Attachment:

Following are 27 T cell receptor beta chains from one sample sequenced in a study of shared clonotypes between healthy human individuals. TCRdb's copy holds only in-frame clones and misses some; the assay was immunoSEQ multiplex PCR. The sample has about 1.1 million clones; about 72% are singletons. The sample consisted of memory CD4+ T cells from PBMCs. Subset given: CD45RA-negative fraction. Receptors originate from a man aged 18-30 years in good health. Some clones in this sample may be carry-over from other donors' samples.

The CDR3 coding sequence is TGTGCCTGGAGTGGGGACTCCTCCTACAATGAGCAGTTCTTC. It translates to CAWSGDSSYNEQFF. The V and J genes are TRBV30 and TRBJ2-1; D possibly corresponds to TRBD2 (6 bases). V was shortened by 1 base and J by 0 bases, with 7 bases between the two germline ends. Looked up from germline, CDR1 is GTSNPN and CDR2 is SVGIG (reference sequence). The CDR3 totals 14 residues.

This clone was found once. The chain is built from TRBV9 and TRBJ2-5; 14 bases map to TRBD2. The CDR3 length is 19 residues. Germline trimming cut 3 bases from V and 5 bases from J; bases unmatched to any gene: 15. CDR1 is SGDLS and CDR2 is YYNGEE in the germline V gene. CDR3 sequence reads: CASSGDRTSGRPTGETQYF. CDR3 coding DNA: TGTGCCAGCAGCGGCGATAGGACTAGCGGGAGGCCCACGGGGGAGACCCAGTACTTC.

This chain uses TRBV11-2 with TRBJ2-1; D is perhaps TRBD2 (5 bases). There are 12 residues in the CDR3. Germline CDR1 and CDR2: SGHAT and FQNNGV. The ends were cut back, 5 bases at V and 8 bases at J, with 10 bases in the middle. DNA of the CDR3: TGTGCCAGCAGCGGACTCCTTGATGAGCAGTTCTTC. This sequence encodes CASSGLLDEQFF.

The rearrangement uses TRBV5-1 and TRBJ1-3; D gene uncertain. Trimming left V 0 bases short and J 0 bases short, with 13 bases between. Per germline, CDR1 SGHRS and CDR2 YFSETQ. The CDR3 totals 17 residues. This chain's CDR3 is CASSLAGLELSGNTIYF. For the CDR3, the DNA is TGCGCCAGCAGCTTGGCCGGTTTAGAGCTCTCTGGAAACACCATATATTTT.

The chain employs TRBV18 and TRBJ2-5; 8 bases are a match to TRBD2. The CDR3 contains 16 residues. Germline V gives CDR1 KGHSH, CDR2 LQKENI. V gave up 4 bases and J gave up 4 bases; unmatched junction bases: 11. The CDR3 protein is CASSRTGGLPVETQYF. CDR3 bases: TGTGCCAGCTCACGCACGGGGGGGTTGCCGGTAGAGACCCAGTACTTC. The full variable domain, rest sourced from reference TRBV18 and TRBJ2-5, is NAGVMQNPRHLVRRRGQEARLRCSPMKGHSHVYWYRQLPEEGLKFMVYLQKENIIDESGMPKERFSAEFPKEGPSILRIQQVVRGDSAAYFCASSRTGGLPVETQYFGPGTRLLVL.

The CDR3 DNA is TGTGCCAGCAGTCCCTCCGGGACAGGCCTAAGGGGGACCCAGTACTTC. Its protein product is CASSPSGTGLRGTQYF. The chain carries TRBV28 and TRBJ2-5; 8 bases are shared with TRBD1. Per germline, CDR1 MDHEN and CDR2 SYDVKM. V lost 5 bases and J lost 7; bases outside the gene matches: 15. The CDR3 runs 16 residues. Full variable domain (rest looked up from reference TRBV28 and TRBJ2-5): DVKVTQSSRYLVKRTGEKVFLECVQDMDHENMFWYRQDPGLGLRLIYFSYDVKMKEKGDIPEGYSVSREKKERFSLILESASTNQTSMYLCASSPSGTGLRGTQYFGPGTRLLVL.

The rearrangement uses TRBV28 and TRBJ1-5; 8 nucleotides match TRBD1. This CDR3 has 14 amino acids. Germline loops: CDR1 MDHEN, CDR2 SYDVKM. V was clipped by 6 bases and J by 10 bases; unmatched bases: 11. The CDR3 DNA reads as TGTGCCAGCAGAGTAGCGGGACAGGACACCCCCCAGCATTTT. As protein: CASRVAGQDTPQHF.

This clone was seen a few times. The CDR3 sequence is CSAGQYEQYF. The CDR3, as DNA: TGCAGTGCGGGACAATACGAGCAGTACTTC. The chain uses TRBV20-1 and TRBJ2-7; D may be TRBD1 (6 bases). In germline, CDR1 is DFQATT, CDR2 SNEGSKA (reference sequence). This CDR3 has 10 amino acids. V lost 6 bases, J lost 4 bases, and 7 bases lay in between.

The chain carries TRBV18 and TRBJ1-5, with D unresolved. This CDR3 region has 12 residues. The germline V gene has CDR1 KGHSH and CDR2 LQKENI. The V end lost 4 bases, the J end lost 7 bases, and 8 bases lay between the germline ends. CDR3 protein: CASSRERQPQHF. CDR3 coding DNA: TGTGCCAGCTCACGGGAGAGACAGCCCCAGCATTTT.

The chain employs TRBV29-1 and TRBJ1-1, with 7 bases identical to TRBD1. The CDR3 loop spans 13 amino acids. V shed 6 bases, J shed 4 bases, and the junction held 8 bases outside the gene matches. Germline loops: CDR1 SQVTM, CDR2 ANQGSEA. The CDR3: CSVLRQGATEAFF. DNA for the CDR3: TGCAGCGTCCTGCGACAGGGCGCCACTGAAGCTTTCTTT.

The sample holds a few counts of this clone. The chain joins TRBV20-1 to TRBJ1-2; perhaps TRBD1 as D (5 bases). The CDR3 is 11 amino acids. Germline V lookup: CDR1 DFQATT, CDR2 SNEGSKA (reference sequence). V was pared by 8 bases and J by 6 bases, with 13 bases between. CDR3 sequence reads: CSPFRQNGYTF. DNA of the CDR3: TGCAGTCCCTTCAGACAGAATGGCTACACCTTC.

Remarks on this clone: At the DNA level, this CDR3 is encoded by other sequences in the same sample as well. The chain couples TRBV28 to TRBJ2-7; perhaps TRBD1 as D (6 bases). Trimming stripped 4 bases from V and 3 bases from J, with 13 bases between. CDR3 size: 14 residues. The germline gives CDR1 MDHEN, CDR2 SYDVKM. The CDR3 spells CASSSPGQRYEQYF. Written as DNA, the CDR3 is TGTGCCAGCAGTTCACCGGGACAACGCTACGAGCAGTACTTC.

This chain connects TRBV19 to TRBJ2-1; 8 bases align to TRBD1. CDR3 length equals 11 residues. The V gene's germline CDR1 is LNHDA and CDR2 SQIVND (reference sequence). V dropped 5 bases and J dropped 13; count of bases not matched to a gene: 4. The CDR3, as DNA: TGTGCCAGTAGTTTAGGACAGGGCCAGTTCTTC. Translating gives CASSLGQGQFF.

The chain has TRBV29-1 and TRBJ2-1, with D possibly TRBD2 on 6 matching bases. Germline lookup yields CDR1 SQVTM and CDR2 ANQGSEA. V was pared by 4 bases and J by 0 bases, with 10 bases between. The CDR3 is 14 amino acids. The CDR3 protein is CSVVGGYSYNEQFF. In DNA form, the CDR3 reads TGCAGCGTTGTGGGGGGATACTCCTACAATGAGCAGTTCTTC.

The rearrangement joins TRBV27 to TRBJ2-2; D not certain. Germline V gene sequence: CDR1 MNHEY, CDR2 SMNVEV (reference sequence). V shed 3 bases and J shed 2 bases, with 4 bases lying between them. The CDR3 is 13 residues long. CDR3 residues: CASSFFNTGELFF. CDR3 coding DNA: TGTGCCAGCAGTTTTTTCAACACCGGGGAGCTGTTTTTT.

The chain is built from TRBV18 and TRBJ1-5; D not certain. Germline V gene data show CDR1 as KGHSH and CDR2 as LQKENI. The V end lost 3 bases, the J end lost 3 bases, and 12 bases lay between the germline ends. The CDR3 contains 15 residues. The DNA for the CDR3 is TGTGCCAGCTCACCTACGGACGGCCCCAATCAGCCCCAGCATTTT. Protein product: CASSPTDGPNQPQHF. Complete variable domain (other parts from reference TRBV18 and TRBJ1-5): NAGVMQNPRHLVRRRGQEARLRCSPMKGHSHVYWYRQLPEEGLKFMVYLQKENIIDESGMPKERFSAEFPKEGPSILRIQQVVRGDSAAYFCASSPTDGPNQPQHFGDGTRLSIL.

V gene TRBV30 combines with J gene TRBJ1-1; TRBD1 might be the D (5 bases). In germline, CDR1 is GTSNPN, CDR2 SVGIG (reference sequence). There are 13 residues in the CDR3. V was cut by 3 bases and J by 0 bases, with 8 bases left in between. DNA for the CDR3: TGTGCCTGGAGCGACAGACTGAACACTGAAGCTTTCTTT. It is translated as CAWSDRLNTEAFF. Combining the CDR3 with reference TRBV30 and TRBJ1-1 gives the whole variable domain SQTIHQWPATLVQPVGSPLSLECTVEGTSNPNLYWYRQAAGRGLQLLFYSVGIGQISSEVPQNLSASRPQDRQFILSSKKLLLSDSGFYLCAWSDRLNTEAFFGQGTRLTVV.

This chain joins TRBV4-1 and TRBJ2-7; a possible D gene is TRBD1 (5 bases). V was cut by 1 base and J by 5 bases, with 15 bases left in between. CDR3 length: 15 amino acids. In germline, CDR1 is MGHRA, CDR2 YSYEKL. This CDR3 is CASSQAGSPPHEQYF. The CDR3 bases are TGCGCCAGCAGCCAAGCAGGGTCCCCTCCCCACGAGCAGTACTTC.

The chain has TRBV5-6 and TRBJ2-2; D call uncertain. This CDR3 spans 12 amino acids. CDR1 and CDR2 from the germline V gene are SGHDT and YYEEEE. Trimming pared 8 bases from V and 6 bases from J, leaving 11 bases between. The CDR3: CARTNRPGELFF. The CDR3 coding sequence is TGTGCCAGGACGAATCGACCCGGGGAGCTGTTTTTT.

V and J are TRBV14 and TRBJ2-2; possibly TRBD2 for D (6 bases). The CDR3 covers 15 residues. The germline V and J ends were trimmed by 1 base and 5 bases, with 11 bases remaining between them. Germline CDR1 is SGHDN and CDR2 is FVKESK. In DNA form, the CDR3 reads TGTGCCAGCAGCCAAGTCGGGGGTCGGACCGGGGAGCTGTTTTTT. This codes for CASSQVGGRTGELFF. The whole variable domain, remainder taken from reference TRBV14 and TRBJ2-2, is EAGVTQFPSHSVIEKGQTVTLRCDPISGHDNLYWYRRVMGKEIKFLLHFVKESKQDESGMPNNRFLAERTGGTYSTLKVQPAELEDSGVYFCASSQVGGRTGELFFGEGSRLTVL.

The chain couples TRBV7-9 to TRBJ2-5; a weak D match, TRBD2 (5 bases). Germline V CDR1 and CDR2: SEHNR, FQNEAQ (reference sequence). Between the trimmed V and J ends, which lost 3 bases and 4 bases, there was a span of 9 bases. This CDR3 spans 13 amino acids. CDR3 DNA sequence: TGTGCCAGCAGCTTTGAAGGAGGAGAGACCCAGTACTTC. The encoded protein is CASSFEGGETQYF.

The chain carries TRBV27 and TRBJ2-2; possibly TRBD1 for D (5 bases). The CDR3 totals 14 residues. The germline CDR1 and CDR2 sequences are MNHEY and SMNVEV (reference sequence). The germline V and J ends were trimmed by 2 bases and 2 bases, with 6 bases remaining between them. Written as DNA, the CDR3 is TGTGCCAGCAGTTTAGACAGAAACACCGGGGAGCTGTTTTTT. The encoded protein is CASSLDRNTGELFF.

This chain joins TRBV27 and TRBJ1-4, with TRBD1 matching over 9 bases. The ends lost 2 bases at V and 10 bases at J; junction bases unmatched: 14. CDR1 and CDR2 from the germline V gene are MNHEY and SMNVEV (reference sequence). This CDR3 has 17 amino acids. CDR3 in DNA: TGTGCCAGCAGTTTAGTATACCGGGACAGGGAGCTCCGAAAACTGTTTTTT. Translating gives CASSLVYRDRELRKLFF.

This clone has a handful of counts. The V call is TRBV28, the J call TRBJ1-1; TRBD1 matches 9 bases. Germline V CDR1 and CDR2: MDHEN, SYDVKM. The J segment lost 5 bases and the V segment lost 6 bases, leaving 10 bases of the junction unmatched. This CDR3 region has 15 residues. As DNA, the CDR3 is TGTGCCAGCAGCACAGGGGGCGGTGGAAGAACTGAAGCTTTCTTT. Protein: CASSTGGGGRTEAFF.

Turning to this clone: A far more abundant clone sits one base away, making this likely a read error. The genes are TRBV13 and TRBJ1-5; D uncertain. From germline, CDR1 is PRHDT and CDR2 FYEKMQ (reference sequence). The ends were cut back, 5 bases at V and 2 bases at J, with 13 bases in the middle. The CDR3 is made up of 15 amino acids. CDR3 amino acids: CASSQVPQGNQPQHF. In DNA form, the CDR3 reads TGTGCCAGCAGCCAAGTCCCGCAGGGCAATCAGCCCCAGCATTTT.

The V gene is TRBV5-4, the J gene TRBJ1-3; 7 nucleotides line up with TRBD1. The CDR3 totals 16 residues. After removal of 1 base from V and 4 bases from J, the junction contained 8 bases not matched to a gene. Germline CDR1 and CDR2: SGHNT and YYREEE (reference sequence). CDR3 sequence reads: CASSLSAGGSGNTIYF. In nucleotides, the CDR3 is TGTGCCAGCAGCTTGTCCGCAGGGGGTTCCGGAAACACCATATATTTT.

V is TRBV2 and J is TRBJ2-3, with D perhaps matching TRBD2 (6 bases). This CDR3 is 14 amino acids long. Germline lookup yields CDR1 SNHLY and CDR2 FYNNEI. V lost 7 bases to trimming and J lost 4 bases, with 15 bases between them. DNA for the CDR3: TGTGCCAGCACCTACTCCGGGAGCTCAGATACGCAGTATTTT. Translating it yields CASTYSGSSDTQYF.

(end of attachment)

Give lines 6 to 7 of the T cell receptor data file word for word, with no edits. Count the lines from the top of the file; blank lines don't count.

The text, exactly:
The chain employs TRBV18 and TRBJ2-5; 8 bases are a match to TRBD2. The CDR3 contains 16 residues. Germline V gives CDR1 KGHSH, CDR2 LQKENI. V gave up 4 bases and J gave up 4 bases; unmatched junction bases: 11. The CDR3 protein is CASSRTGGLPVETQYF. CDR3 bases: TGTGCCAGCTCACGCACGGGGGGGTTGCCGGTAGAGACCCAGTACTTC. The full variable domain, rest sourced from reference TRBV18 and TRBJ2-5, is NAGVMQNPRHLVRRRGQEARLRCSPMKGHSHVYWYRQLPEEGLKFMVYLQKENIIDESGMPKERFSAEFPKEGPSILRIQQVVRGDSAAYFCASSRTGGLPVETQYFGPGTRLLVL.

The CDR3 DNA is TGTGCCAGCAGTCCCTCCGGGACAGGCCTAAGGGGGACCCAGTACTTC. Its protein product is CASSPSGTGLRGTQYF. The chain carries TRBV28 and TRBJ2-5; 8 bases are shared with TRBD1. Per germline, CDR1 MDHEN and CDR2 SYDVKM. V lost 5 bases and J lost 7; bases outside the gene matches: 15. The CDR3 runs 16 residues. Full variable domain (rest looked up from reference TRBV28 and TRBJ2-5): DVKVTQSSRYLVKRTGEKVFLECVQDMDHENMFWYRQDPGLGLRLIYFSYDVKMKEKGDIPEGYSVSREKKERFSLILESASTNQTSMYLCASSPSGTGLRGTQYFGPGTRLLVL.